Selfie-taking common among drivers

Selfie-taking common among drivers

Video calls and selfies are becoming "common practices" among drivers on the UK's roads, a worrying new poll has found.

In the past month alone, nearly one in 11 motorists (9%) have taken their life into their own hands by snapping selfies while driving, the Institute of Advanced Motorists (IAM) reports.

The survey looked into the gadget-using habits of 500 motorists nationwide. It found that far too many drivers not only take selfies, but also watch videos and undertake video calls while behind the wheel too.

The IAM reports that the country's device-using motoring behaviours are no less risky than a year ago - when Ford showed that UK drivers are Europe's most frequent selfie takers .

Last year the RAC urged drivers, especially young people, to place their safety above peer pressure when it comes to taking selfies and using mobile phones when motoring .

Pete Williams, external affairs head for the RAC, said then: "With enforcement appearing not to be working we perhaps need to talk less of fines and more about how we create a united campaign that aims to make speaking, texting and using social media on a hand-held mobile as socially unacceptable as drinking and driving."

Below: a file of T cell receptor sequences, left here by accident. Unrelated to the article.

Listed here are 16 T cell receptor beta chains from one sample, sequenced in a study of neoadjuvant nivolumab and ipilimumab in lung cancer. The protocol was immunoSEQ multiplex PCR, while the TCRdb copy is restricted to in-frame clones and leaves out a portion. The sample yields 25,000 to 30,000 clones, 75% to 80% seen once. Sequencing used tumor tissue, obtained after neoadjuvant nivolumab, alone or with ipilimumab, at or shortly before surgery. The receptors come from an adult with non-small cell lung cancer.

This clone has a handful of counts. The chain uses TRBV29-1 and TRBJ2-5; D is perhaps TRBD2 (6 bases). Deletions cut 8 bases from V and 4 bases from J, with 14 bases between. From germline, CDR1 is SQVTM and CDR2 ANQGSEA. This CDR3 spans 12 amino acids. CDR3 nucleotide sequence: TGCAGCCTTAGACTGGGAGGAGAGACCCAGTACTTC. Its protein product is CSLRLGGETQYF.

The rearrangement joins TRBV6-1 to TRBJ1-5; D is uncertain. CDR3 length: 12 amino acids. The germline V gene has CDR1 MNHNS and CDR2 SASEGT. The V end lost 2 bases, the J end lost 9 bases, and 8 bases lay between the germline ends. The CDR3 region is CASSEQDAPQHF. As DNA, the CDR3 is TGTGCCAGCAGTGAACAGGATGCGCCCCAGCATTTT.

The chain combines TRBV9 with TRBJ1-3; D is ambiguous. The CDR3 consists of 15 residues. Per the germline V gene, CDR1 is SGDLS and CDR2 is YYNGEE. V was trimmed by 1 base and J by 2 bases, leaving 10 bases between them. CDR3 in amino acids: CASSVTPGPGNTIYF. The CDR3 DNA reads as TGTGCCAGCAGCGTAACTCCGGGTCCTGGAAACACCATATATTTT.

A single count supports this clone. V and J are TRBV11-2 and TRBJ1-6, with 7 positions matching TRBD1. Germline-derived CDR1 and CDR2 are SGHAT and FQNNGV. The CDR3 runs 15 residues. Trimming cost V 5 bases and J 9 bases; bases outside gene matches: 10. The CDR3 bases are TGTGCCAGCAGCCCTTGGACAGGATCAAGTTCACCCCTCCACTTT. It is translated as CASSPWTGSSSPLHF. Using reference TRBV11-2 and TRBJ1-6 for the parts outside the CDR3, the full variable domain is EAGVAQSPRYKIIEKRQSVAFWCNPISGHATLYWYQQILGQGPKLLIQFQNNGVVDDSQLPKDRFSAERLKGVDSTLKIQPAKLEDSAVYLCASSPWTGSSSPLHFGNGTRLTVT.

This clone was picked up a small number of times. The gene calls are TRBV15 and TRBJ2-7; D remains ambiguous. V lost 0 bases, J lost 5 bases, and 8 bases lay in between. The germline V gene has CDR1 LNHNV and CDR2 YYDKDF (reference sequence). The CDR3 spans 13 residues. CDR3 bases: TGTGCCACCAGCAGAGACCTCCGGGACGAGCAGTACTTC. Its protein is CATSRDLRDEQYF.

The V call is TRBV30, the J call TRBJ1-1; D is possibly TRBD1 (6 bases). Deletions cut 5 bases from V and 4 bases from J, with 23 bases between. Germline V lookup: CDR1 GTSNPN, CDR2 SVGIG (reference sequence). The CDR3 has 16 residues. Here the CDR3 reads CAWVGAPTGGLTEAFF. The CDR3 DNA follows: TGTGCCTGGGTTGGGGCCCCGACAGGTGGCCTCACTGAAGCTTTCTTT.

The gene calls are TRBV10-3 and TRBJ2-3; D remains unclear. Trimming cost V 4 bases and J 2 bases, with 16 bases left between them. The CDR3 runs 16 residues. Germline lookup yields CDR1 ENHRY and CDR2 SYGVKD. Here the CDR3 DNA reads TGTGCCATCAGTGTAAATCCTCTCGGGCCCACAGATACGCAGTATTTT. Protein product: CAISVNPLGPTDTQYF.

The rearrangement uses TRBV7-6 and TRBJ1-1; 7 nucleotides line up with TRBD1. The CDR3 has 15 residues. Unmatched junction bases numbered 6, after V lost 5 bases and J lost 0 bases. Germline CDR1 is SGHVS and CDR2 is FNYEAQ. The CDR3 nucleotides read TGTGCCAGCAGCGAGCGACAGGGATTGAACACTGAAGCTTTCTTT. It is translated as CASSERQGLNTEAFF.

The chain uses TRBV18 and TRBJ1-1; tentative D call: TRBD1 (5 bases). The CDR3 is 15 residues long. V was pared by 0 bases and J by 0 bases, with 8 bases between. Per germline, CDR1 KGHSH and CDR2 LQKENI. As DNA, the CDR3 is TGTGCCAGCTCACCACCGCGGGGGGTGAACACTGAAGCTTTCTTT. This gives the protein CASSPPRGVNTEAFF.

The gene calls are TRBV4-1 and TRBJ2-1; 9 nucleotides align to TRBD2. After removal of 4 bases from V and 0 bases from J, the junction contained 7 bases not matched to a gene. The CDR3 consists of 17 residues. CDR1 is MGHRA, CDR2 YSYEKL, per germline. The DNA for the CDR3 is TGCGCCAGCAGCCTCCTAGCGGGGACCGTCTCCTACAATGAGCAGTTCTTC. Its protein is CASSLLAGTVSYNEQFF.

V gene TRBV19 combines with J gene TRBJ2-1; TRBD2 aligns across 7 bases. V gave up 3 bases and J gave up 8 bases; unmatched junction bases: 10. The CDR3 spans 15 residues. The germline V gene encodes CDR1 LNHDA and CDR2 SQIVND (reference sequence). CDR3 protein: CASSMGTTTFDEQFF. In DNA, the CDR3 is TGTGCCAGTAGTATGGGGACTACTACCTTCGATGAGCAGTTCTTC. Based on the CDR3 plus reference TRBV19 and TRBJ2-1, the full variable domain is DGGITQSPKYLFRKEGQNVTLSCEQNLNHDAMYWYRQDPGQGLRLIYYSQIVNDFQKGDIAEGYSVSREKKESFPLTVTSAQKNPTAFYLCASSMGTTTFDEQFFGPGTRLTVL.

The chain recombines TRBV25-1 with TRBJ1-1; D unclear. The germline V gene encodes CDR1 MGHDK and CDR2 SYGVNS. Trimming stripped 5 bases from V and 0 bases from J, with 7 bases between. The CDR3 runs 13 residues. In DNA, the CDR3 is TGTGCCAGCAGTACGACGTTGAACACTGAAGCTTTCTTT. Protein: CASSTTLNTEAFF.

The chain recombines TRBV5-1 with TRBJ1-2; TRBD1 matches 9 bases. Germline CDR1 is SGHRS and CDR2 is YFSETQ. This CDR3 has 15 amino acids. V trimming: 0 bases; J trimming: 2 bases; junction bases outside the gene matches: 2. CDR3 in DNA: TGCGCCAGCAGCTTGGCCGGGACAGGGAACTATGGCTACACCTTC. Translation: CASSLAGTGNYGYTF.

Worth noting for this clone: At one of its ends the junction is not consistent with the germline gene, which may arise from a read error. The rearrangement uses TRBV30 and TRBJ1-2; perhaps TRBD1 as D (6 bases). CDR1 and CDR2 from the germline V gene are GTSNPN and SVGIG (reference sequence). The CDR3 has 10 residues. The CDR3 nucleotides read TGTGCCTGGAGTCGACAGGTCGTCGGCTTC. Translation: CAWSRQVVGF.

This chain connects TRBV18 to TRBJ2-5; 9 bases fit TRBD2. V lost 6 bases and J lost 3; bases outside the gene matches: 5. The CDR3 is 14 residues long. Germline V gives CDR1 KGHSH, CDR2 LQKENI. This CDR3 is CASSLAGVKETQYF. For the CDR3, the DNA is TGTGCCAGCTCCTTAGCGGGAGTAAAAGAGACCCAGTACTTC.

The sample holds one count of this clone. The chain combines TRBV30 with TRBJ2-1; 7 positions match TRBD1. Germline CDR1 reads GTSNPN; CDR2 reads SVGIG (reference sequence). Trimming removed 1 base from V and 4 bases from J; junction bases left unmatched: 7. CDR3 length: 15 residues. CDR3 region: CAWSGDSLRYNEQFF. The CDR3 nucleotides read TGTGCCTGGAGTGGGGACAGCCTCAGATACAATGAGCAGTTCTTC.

The latest poll shows again that young drivers are the ones most likely to offend.

The 25-35-year-old age group are twice as likely to have taken a selfie in the last month. Around one in six (15%) motorists between 18 and 24 also admit to this.

Across the age range, male drivers (12%) are more than twice as likely to take a selfie as their female counterparts (5%).

Around one in 12 drivers (8%) confess to motoring while using Skype, FaceTime or other video-calling apps. This figure doubles in the 18-24 age range.

One in 14 drivers (7%) own up to viewing videos, including catch-up TV streaming. Again, this practice nearly doubles among younger drivers, including 25-32s (15%) and 18-24s (13%).

Yet the amount of smartphone-using motorists who have been punished with penalty points for the offence plummeted by over 40% last year.

Sarah Sillars, IAM CEO, calls the results "shocking", and claims that video calls and selfies have become "common practice".

Copyright Press Association 2015